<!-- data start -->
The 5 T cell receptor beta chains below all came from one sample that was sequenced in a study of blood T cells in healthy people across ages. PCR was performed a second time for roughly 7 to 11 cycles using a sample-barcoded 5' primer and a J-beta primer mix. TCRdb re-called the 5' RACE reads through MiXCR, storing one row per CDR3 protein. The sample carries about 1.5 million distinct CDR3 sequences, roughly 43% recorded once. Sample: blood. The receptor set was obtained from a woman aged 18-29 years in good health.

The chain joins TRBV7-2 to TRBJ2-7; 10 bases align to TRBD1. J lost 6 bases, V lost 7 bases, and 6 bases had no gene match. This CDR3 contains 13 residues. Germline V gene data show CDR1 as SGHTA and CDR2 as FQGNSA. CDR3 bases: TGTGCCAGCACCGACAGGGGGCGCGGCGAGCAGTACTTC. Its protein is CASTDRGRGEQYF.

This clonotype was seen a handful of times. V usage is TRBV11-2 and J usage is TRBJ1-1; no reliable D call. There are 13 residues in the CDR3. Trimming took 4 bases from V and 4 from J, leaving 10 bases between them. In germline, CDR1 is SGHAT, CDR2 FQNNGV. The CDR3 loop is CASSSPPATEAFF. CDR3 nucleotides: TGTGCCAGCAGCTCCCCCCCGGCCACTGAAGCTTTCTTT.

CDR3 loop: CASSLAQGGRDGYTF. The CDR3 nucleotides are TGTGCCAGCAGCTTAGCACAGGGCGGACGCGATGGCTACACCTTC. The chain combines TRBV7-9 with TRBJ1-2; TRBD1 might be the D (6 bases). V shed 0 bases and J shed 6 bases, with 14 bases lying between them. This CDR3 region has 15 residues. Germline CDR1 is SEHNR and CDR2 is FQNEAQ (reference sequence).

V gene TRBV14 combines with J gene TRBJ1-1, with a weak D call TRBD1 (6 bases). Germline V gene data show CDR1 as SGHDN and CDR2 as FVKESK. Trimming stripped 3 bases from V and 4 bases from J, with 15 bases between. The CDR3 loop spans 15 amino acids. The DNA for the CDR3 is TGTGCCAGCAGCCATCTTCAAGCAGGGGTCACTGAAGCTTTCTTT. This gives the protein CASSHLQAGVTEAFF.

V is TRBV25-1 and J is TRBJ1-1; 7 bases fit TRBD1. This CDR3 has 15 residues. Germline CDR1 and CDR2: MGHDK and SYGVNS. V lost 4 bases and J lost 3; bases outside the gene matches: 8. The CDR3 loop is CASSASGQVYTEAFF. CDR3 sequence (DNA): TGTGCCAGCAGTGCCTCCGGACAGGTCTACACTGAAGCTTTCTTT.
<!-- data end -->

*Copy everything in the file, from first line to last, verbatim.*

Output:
The 5 T cell receptor beta chains below all came from one sample that was sequenced in a study of blood T cells in healthy people across ages. PCR was performed a second time for roughly 7 to 11 cycles using a sample-barcoded 5' primer and a J-beta primer mix. TCRdb re-called the 5' RACE reads through MiXCR, storing one row per CDR3 protein. The sample carries about 1.5 million distinct CDR3 sequences, roughly 43% recorded once. Sample: blood. The receptor set was obtained from a woman aged 18-29 years in good health.

The chain joins TRBV7-2 to TRBJ2-7; 10 bases align to TRBD1. J lost 6 bases, V lost 7 bases, and 6 bases had no gene match. This CDR3 contains 13 residues. Germline V gene data show CDR1 as SGHTA and CDR2 as FQGNSA. CDR3 bases: TGTGCCAGCACCGACAGGGGGCGCGGCGAGCAGTACTTC. Its protein is CASTDRGRGEQYF.

This clonotype was seen a handful of times. V usage is TRBV11-2 and J usage is TRBJ1-1; no reliable D call. There are 13 residues in the CDR3. Trimming took 4 bases from V and 4 from J, leaving 10 bases between them. In germline, CDR1 is SGHAT, CDR2 FQNNGV. The CDR3 loop is CASSSPPATEAFF. CDR3 nucleotides: TGTGCCAGCAGCTCCCCCCCGGCCACTGAAGCTTTCTTT.

CDR3 loop: CASSLAQGGRDGYTF. The CDR3 nucleotides are TGTGCCAGCAGCTTAGCACAGGGCGGACGCGATGGCTACACCTTC. The chain combines TRBV7-9 with TRBJ1-2; TRBD1 might be the D (6 bases). V shed 0 bases and J shed 6 bases, with 14 bases lying between them. This CDR3 region has 15 residues. Germline CDR1 is SEHNR and CDR2 is FQNEAQ (reference sequence).

V gene TRBV14 combines with J gene TRBJ1-1, with a weak D call TRBD1 (6 bases). Germline V gene data show CDR1 as SGHDN and CDR2 as FVKESK. Trimming stripped 3 bases from V and 4 bases from J, with 15 bases between. The CDR3 loop spans 15 amino acids. The DNA for the CDR3 is TGTGCCAGCAGCCATCTTCAAGCAGGGGTCACTGAAGCTTTCTTT. This gives the protein CASSHLQAGVTEAFF.

V is TRBV25-1 and J is TRBJ1-1; 7 bases fit TRBD1. This CDR3 has 15 residues. Germline CDR1 and CDR2: MGHDK and SYGVNS. V lost 4 bases and J lost 3; bases outside the gene matches: 8. The CDR3 loop is CASSASGQVYTEAFF. CDR3 sequence (DNA): TGTGCCAGCAGTGCCTCCGGACAGGTCTACACTGAAGCTTTCTTT.